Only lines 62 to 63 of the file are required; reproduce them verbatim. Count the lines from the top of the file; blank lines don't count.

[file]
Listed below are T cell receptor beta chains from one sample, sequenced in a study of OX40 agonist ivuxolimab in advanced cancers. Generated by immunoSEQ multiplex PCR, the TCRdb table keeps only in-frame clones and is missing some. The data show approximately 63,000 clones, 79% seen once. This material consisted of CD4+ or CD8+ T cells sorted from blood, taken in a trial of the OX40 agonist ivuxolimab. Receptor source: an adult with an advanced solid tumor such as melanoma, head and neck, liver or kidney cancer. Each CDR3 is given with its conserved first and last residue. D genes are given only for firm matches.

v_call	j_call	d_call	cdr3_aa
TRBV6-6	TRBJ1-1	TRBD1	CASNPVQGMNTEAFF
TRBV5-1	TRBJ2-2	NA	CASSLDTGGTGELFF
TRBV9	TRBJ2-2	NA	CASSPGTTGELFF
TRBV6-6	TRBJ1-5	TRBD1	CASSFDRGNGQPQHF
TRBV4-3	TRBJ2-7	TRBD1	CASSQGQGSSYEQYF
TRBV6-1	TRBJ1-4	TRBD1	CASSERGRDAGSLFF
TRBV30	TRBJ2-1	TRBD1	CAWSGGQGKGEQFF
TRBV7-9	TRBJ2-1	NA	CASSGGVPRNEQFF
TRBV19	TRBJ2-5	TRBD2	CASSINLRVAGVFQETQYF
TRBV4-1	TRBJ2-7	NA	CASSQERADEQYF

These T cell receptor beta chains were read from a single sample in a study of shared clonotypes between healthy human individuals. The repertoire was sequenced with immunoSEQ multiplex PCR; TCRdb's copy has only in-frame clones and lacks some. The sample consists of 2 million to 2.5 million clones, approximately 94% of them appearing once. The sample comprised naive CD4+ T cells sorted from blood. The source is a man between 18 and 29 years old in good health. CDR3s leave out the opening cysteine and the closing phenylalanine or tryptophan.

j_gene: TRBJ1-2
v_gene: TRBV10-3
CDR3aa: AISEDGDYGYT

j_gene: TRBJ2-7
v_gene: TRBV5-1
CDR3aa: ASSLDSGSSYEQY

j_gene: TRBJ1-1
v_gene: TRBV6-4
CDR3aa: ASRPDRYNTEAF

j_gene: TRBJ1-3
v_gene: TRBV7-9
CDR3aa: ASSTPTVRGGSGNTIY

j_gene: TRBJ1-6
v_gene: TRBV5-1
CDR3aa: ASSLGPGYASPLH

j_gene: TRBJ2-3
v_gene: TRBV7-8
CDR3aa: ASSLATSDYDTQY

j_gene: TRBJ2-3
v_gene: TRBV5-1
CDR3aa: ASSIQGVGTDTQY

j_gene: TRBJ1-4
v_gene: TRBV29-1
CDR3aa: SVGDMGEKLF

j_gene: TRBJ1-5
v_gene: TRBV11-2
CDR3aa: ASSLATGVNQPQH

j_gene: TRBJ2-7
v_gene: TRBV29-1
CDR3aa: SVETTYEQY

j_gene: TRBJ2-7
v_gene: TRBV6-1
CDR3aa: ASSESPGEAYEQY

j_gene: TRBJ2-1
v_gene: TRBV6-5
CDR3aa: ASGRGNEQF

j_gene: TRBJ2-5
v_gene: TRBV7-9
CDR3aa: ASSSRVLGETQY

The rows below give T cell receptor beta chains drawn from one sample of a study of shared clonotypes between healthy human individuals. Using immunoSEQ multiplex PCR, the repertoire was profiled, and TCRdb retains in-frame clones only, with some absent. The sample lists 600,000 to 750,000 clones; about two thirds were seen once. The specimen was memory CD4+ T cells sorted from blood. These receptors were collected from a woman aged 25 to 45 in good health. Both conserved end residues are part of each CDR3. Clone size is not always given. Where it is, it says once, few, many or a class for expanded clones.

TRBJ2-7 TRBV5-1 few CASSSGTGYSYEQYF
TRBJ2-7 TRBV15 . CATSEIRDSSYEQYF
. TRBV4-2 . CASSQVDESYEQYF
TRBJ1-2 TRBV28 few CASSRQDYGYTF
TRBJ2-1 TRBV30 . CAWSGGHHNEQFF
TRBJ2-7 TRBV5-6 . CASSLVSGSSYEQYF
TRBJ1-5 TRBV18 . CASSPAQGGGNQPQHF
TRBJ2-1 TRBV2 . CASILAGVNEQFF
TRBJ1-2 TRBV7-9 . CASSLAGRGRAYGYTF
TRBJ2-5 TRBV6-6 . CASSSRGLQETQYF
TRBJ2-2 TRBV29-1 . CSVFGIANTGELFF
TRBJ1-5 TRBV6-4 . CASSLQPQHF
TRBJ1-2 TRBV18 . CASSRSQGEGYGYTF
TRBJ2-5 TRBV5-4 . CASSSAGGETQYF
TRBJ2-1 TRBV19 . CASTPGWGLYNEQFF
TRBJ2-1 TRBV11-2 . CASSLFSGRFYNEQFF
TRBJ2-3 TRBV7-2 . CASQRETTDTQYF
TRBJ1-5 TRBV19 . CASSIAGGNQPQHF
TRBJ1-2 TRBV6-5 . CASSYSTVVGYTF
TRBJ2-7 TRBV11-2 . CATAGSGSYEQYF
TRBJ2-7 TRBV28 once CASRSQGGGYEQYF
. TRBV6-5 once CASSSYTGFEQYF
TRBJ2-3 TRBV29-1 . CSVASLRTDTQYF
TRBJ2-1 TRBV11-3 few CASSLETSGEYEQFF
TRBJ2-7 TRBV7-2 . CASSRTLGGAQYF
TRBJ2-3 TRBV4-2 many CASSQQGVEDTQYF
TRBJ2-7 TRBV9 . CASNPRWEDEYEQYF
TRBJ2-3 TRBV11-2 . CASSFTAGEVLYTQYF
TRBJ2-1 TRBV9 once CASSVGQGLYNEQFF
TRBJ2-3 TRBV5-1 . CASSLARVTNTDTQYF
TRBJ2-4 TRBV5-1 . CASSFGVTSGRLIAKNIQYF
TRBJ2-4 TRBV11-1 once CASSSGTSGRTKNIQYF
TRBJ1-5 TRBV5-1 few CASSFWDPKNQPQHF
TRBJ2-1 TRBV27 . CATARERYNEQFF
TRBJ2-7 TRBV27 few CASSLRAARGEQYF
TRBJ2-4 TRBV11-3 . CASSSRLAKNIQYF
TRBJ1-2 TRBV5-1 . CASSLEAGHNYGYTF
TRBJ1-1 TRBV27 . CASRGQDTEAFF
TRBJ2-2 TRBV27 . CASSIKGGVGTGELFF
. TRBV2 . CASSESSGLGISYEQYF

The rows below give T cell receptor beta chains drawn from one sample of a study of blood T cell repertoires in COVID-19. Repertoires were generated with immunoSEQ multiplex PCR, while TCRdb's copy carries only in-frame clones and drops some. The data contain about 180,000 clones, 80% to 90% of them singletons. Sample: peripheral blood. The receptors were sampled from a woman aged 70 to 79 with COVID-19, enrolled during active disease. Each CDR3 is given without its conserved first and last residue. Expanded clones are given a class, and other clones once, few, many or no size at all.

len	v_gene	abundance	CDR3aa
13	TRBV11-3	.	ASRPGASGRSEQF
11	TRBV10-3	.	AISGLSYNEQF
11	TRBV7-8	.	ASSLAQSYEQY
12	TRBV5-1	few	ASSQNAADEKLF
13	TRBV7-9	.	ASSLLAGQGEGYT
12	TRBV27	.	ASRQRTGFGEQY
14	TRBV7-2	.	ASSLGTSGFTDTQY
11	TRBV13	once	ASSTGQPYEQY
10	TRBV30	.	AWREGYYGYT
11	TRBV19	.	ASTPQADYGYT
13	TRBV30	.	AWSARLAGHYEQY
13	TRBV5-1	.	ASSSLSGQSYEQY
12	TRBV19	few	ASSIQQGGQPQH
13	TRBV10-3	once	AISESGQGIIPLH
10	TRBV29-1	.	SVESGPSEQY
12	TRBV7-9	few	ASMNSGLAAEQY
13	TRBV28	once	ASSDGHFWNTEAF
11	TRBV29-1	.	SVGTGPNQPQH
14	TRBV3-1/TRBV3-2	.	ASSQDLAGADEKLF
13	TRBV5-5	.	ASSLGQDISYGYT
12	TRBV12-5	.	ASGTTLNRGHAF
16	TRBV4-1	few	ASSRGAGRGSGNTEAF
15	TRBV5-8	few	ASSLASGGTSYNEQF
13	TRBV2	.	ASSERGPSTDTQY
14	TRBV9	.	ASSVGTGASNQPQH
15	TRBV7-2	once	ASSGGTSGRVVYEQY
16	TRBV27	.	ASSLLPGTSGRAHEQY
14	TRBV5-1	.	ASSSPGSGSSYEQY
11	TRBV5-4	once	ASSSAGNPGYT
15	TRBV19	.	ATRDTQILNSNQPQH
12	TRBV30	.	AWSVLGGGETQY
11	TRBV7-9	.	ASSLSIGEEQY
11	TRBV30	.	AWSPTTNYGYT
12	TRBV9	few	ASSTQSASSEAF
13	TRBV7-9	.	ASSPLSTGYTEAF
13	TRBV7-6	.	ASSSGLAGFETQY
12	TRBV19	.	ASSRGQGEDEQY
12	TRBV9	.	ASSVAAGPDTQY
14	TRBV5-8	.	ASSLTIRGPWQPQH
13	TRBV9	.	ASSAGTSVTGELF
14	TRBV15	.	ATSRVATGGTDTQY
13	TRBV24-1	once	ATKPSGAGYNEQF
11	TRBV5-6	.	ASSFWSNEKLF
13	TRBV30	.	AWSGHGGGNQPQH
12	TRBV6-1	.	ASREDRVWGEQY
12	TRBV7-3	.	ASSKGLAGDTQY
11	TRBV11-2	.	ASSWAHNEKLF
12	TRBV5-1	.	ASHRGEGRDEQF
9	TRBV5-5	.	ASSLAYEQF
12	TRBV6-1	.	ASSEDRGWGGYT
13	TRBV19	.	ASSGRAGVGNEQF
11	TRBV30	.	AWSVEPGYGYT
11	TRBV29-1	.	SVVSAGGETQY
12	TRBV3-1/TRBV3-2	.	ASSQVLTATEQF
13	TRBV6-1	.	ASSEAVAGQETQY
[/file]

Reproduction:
TRBJ1-2 TRBV7-9 . CASSLAGRGRAYGYTF
TRBJ2-5 TRBV6-6 . CASSSRGLQETQYF